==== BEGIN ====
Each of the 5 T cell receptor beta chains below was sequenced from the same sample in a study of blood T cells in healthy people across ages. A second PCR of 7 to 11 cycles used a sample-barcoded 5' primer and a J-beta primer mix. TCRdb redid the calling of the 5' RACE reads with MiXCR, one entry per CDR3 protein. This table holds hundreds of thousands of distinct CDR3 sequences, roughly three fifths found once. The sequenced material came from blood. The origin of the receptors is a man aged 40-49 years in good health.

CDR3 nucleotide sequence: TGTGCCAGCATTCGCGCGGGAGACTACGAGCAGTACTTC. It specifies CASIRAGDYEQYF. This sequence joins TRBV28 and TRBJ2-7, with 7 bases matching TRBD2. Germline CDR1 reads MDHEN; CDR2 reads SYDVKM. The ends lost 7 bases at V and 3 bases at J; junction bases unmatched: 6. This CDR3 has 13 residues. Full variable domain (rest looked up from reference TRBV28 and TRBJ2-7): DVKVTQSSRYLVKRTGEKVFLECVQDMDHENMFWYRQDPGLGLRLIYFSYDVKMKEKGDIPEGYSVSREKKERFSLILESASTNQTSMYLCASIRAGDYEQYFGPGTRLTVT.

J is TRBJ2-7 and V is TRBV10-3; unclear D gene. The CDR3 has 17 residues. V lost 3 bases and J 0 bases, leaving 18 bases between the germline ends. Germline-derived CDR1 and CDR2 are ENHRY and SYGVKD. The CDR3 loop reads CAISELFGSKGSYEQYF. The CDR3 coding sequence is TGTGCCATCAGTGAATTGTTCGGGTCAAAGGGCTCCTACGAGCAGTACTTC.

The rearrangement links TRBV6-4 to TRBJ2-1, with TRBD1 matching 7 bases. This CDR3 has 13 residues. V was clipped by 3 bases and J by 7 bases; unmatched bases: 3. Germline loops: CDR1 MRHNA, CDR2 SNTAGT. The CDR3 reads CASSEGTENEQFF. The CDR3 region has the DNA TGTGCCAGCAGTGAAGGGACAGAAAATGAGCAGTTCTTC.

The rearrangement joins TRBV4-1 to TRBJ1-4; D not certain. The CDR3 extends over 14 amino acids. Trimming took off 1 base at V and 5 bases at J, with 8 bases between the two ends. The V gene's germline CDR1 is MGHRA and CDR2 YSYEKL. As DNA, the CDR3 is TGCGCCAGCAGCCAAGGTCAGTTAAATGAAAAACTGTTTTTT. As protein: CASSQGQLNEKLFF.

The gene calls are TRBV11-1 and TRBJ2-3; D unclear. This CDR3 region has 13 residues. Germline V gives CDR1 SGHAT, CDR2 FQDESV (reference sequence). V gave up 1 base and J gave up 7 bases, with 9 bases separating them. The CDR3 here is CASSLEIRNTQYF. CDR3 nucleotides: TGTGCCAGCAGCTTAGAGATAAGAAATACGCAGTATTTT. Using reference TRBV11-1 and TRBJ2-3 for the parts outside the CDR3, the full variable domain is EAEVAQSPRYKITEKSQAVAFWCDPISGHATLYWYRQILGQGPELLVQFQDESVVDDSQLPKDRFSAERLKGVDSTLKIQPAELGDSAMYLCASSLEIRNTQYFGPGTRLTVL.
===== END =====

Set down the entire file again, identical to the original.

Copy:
Each of the 5 T cell receptor beta chains below was sequenced from the same sample in a study of blood T cells in healthy people across ages. A second PCR of 7 to 11 cycles used a sample-barcoded 5' primer and a J-beta primer mix. TCRdb redid the calling of the 5' RACE reads with MiXCR, one entry per CDR3 protein. This table holds hundreds of thousands of distinct CDR3 sequences, roughly three fifths found once. The sequenced material came from blood. The origin of the receptors is a man aged 40-49 years in good health.

CDR3 nucleotide sequence: TGTGCCAGCATTCGCGCGGGAGACTACGAGCAGTACTTC. It specifies CASIRAGDYEQYF. This sequence joins TRBV28 and TRBJ2-7, with 7 bases matching TRBD2. Germline CDR1 reads MDHEN; CDR2 reads SYDVKM. The ends lost 7 bases at V and 3 bases at J; junction bases unmatched: 6. This CDR3 has 13 residues. Full variable domain (rest looked up from reference TRBV28 and TRBJ2-7): DVKVTQSSRYLVKRTGEKVFLECVQDMDHENMFWYRQDPGLGLRLIYFSYDVKMKEKGDIPEGYSVSREKKERFSLILESASTNQTSMYLCASIRAGDYEQYFGPGTRLTVT.

J is TRBJ2-7 and V is TRBV10-3; unclear D gene. The CDR3 has 17 residues. V lost 3 bases and J 0 bases, leaving 18 bases between the germline ends. Germline-derived CDR1 and CDR2 are ENHRY and SYGVKD. The CDR3 loop reads CAISELFGSKGSYEQYF. The CDR3 coding sequence is TGTGCCATCAGTGAATTGTTCGGGTCAAAGGGCTCCTACGAGCAGTACTTC.

The rearrangement links TRBV6-4 to TRBJ2-1, with TRBD1 matching 7 bases. This CDR3 has 13 residues. V was clipped by 3 bases and J by 7 bases; unmatched bases: 3. Germline loops: CDR1 MRHNA, CDR2 SNTAGT. The CDR3 reads CASSEGTENEQFF. The CDR3 region has the DNA TGTGCCAGCAGTGAAGGGACAGAAAATGAGCAGTTCTTC.

The rearrangement joins TRBV4-1 to TRBJ1-4; D not certain. The CDR3 extends over 14 amino acids. Trimming took off 1 base at V and 5 bases at J, with 8 bases between the two ends. The V gene's germline CDR1 is MGHRA and CDR2 YSYEKL. As DNA, the CDR3 is TGCGCCAGCAGCCAAGGTCAGTTAAATGAAAAACTGTTTTTT. As protein: CASSQGQLNEKLFF.

The gene calls are TRBV11-1 and TRBJ2-3; D unclear. This CDR3 region has 13 residues. Germline V gives CDR1 SGHAT, CDR2 FQDESV (reference sequence). V gave up 1 base and J gave up 7 bases, with 9 bases separating them. The CDR3 here is CASSLEIRNTQYF. CDR3 nucleotides: TGTGCCAGCAGCTTAGAGATAAGAAATACGCAGTATTTT. Using reference TRBV11-1 and TRBJ2-3 for the parts outside the CDR3, the full variable domain is EAEVAQSPRYKITEKSQAVAFWCDPISGHATLYWYRQILGQGPELLVQFQDESVVDDSQLPKDRFSAERLKGVDSTLKIQPAELGDSAMYLCASSLEIRNTQYFGPGTRLTVL.